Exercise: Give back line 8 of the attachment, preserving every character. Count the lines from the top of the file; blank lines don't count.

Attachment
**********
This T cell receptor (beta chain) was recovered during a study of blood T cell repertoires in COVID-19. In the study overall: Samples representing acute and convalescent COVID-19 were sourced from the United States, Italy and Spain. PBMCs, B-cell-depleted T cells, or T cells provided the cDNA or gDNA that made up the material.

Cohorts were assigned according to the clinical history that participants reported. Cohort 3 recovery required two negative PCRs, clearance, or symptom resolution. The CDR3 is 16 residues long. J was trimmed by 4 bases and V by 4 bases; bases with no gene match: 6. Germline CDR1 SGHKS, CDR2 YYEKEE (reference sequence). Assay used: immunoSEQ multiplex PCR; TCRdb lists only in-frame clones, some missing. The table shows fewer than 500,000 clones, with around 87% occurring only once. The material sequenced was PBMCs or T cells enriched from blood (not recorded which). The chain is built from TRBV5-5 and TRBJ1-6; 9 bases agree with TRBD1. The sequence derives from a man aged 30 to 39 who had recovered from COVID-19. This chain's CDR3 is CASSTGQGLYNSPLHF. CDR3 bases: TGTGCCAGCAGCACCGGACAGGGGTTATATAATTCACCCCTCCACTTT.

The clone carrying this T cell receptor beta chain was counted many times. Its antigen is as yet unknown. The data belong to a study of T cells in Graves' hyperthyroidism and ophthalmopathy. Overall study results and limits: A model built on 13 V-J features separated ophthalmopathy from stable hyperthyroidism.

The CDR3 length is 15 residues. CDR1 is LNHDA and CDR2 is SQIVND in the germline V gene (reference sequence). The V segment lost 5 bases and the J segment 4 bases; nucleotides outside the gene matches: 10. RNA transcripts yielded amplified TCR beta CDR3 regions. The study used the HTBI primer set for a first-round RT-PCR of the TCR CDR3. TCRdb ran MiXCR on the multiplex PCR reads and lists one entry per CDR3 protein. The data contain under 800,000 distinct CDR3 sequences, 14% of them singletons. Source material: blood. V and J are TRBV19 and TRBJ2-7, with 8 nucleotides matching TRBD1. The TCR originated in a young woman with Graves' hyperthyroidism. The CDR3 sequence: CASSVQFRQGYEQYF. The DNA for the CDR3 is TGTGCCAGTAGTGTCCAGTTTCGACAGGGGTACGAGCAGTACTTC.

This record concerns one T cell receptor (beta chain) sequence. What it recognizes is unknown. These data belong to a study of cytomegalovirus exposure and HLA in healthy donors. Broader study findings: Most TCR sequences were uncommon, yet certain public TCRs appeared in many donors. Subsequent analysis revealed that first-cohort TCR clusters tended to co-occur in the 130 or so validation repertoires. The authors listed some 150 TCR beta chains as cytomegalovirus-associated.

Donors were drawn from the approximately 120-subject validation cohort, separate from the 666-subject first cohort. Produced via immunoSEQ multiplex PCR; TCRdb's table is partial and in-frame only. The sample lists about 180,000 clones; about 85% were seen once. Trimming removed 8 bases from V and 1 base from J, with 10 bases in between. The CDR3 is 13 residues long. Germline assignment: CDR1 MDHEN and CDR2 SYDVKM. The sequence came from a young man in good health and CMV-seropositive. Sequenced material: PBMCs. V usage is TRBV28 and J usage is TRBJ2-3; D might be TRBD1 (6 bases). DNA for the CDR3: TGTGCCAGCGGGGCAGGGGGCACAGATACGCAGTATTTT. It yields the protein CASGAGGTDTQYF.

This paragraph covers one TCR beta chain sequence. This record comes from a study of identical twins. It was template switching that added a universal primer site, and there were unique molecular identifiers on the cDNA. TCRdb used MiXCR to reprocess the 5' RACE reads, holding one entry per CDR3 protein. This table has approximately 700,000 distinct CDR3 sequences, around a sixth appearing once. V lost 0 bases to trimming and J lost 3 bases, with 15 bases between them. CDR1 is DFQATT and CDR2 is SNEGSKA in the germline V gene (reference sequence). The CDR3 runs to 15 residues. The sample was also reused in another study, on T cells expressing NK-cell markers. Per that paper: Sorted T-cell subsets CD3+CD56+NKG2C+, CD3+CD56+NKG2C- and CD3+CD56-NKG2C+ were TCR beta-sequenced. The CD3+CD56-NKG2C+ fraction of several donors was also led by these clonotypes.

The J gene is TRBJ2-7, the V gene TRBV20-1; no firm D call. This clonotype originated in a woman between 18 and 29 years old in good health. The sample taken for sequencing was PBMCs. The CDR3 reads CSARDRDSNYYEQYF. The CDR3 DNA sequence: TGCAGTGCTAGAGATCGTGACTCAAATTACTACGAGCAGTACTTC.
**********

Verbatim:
The J gene is TRBJ2-7, the V gene TRBV20-1; no firm D call. This clonotype originated in a woman between 18 and 29 years old in good health. The sample taken for sequencing was PBMCs. The CDR3 reads CSARDRDSNYYEQYF. The CDR3 DNA sequence: TGCAGTGCTAGAGATCGTGACTCAAATTACTACGAGCAGTACTTC.